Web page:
There are few places further removed from the relaxing evening beach scene in this Silent Hobo piece than Temple Way – a busy dual carriageway running through the centre of Bristol. It is this juxtaposition that adds to the overall brilliance of this piece.
Silent Hobo has been unstoppable this year, and on top of that, I seem to be finding loads of his older pieces too, which means he is featuring a lot on Natural Adventures at the moment.
Four youths are getting away from it all chilling on a beach in the sunset, soaking in that connection with nature and our beautiful planet Earth. The piece captures a mood so perfectly and I can imagine myself as one of those youths (I have to think back a long way mind). I find the story in this work a bit depressing because I can’t help feeling that our planet and the ecosystem services it provides are being choked to death by negligent governments and societies worldwide. And on that happy note…
Silent Hobo manages consistently to paint these amazing character pieces on the tall thin upright concrete pillars under the M32 motorway. This latest arrival of a Bristol youth gathering is wearing a yellow t-shirt overa shirt with collar (is that a thing?). Best of all is his fetching Jacques Cousteau red woolly hat – I want one of those… really.
You can just about make out another Silent Hobo character on the adjacent side of this pillar that I posted a little while back. I know I’ve said it pretty much every time I write about Silent Hobo, but he is brilliant at capturing a youth mood, without glamourising it. These are not ‘snowflakes’ but ordinary urban people caring about ordinary urban things, like in this case music (base head) and probably drum and bass at that. Always great to see a New Silent Hobo piece. I believe he has done some cricket world cup pieces in milennium square… I’ll have to take a look.
This is one of a few new pieces organised by Upfest who are curating some hoardings around a tower block on North Street. It is of course by the magnificent Silent Hobo who expertly, through his observations, chronicles contemporary youth culture in Bristol.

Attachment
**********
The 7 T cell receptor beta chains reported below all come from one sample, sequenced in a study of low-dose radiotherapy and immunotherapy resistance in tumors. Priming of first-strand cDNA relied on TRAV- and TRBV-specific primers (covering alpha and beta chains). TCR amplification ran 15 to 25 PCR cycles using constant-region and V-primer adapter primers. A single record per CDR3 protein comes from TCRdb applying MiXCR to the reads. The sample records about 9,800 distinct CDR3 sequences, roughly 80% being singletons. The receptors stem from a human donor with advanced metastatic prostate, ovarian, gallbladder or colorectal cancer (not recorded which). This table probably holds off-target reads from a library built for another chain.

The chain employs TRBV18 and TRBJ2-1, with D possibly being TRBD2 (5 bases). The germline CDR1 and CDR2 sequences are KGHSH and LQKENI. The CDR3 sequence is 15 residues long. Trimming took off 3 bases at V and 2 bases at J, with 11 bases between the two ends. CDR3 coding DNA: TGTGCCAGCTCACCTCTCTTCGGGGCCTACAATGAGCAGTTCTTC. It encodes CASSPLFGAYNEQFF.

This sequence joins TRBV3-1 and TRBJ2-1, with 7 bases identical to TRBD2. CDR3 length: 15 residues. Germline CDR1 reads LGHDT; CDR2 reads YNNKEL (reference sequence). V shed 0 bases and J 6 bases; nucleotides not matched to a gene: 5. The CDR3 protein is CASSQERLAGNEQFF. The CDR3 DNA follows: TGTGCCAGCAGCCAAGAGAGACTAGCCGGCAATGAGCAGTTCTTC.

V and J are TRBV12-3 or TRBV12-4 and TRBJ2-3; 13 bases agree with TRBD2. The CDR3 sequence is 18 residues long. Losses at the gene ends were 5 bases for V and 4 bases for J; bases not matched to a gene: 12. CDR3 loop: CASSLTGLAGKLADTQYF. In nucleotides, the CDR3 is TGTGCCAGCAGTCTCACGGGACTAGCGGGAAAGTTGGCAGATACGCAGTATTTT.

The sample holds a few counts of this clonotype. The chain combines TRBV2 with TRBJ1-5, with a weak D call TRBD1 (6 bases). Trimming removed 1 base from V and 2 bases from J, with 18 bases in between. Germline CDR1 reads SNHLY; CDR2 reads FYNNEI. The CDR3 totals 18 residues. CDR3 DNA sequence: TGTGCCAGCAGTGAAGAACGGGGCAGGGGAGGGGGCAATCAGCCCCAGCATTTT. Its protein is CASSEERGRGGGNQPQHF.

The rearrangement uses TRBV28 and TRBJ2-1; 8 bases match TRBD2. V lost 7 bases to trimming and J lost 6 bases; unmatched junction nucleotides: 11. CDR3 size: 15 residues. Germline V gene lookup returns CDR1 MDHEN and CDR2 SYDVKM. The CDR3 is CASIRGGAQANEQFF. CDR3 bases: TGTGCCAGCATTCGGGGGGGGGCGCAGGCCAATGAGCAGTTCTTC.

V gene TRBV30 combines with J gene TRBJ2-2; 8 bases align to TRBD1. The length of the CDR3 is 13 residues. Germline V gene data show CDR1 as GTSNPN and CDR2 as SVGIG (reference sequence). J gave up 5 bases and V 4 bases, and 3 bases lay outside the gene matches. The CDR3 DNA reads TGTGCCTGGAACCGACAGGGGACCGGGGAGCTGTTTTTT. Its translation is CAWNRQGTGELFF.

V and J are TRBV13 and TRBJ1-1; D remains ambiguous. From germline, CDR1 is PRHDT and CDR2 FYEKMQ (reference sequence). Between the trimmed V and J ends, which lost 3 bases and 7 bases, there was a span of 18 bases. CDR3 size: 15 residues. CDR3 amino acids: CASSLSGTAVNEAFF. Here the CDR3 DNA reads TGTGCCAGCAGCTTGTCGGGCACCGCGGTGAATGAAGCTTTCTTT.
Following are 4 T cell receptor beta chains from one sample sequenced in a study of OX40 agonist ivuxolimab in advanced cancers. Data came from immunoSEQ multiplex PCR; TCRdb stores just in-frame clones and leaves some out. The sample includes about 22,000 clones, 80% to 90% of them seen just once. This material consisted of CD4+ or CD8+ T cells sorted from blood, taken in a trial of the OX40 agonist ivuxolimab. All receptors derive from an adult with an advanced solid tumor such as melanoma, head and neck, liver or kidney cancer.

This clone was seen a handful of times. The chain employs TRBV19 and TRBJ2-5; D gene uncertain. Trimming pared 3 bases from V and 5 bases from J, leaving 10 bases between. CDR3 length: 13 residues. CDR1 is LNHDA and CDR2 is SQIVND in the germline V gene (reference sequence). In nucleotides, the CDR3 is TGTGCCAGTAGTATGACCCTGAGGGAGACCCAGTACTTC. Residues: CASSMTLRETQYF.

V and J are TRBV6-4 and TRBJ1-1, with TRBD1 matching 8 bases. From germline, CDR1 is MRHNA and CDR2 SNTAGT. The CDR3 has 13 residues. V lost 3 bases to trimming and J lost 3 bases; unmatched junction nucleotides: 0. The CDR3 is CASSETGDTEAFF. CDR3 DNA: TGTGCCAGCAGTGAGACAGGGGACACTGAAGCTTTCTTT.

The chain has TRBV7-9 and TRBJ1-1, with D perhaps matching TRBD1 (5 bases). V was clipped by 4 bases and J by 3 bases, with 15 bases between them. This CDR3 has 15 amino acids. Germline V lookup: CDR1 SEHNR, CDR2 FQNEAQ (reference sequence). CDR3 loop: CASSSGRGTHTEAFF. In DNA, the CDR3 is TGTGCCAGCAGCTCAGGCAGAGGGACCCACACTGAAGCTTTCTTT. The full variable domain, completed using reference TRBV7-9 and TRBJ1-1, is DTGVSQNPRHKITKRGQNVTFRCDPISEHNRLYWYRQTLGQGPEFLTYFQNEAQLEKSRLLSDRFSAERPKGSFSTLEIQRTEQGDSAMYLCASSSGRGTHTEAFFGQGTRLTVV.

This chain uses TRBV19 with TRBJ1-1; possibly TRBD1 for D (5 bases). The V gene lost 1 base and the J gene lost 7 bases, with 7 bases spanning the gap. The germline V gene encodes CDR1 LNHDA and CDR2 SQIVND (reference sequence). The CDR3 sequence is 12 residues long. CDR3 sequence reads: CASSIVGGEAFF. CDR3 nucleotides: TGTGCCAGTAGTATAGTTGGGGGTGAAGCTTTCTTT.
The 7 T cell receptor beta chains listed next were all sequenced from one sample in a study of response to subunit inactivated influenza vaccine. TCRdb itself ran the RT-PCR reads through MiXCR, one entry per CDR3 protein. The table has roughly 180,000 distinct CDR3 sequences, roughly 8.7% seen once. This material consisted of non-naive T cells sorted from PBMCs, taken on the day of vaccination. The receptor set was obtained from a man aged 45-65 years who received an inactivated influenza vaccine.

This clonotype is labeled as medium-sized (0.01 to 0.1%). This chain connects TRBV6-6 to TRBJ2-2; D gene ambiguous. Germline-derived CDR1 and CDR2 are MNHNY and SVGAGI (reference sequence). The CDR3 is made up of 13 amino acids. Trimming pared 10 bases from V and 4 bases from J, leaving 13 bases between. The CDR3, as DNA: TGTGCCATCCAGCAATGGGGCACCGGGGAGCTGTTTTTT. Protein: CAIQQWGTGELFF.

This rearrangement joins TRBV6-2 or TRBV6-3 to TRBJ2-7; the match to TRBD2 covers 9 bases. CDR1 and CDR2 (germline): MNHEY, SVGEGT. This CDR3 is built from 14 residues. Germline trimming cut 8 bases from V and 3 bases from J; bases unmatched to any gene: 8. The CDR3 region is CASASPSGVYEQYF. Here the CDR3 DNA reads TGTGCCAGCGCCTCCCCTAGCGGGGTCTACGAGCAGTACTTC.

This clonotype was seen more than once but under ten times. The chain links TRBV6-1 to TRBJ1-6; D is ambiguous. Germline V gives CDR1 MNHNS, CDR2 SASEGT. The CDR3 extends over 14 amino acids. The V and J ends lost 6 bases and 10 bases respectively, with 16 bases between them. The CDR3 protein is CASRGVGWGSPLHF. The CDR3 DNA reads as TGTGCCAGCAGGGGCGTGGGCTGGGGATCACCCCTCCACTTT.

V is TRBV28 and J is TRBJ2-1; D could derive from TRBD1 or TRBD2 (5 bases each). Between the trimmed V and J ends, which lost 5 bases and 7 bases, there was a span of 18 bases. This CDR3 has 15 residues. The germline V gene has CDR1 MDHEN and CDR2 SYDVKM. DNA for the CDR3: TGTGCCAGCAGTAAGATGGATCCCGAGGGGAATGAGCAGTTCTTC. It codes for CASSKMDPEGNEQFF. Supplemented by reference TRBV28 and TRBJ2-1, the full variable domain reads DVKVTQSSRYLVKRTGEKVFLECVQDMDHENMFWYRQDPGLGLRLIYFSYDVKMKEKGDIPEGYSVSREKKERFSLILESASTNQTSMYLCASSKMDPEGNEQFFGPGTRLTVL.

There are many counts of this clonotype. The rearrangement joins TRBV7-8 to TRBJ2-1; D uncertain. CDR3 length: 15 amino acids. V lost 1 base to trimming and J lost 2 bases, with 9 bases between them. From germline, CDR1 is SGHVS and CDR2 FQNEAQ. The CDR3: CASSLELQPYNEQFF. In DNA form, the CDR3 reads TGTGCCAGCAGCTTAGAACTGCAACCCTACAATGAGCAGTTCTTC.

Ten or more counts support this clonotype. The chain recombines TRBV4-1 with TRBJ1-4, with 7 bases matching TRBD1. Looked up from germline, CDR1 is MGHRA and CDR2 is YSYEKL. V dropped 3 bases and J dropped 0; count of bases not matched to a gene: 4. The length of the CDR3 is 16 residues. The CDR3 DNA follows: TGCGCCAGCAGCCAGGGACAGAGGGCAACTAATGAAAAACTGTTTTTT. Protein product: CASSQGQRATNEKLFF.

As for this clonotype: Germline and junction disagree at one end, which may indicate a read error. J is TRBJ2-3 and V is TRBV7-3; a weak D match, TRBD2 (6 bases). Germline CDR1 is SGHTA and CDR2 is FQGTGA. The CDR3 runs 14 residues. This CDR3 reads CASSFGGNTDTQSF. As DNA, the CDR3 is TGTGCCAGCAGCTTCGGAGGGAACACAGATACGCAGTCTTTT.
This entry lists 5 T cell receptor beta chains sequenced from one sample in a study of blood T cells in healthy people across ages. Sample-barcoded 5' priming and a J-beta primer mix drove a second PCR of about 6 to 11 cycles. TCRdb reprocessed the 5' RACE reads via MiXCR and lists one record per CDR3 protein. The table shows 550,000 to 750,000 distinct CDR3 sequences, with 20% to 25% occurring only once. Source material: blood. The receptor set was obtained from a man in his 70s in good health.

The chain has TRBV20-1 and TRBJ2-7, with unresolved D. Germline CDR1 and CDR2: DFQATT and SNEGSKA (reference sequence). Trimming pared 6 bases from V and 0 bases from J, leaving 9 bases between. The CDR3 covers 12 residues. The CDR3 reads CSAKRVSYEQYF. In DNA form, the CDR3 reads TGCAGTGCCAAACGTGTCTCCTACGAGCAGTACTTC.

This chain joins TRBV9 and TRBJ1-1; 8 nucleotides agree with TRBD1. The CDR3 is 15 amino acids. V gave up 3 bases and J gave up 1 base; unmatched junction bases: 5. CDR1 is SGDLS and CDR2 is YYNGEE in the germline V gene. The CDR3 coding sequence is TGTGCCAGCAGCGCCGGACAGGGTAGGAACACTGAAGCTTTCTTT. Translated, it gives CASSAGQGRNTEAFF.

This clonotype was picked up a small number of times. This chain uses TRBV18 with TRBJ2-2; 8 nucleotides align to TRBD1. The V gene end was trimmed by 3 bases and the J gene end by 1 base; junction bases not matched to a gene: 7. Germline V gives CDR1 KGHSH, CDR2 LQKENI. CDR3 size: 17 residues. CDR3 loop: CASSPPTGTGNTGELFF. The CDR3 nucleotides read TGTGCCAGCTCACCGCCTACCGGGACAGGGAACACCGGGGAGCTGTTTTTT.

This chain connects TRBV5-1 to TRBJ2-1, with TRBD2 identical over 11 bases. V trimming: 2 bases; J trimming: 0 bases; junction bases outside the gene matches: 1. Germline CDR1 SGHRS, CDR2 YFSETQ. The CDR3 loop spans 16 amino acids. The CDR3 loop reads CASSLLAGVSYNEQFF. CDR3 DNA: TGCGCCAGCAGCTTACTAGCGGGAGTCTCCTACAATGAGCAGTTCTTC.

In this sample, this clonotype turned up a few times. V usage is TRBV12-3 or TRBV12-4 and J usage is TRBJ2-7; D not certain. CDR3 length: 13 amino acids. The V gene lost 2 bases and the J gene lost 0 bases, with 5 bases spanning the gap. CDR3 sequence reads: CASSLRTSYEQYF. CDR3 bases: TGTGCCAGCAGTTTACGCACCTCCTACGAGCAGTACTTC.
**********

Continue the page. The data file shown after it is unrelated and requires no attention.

Silent Hobo has created an urban scene that looks a lot like the DIY skate park under the M32, although it is fairly generic and could portray any urban flyover. He has captured mood and movement in this piece and is beating the drum for this great city. It was a difficult piece to photograph because it is behind a fence, and I was on my toes, arms at full extension, which would explain why the edges are a little cut-off. Such a fine piece.
Back home to Bristol and yet another rather charming column piece by Silent Hobo at the M32 Spot. As I have said before, Silent Hobo has a knack for capturing the mood of youth culture, and gives his characters a soulful poise.
The girl with the microphone and ‘BOOM’ written on her bottom is wonderfully crafted by one of Bristol’s most established character artists. It is always a pleasure to see his work.
You might also have noticed a rather nice Deamze piece lurking in the background.
Silent Hobo has absolutely mastered these columns under the M32. His characters lend themselves really well to the tall thin format of the concrete pillars and there is now rather a gathering of these gentle giants seeking refuge from the roaring motorway above.
I have said before that Silent Hobo portrays these youths with such empathy, really getting under the skin of what it is like to be a young person in a modern world. I feel at times that his characters come across as rather sombre or sad, and I think that has something to do with the closed eyes. There is a kind of visual tautology going on here of a piece of street art portraying a street/graff artist. A common and enjoyable theme.
I can honestly say that the artist who most represents Bristol and its youth culture for me is Silent Hobo. With consummate ease he seems to be able to switch seamlessly between commissions and ‘legal’ walls, between indoor and outdoor work, all the time seeing the good in others.
This wonderful column piece is one of a few that he has done at the M32 spot, an area where skaters like to gather when it is raining, and where DIY Bristol have created a great skating area under cover of the motorway. This youth reflects all those who gather here, clutching his beat box (what I would call a boogie box) and sporting a beanie. I love the serenity of the piece.
In a lovely sunny spot at the southern end of the tunnel in St Werburghs, this recent character by Silent Hobo has come to join one of his previous youths. Silent Hobo has been busy on the streets again and his work seems to come in fits and starts.
The contemporary young woman is dressed in ripped jeans and yellow sneakers and her vest sports the word ‘legendary’. In all his works, Silent Hobo conveys enormous warmth and empathy for young people, but I feel that there is an element of sadness in his characters – maybe it is their closed eyes and slightly downcast demeanour.
Looking forward to posting a recent commission by Silent Hobo in Hotwell road fairly soon.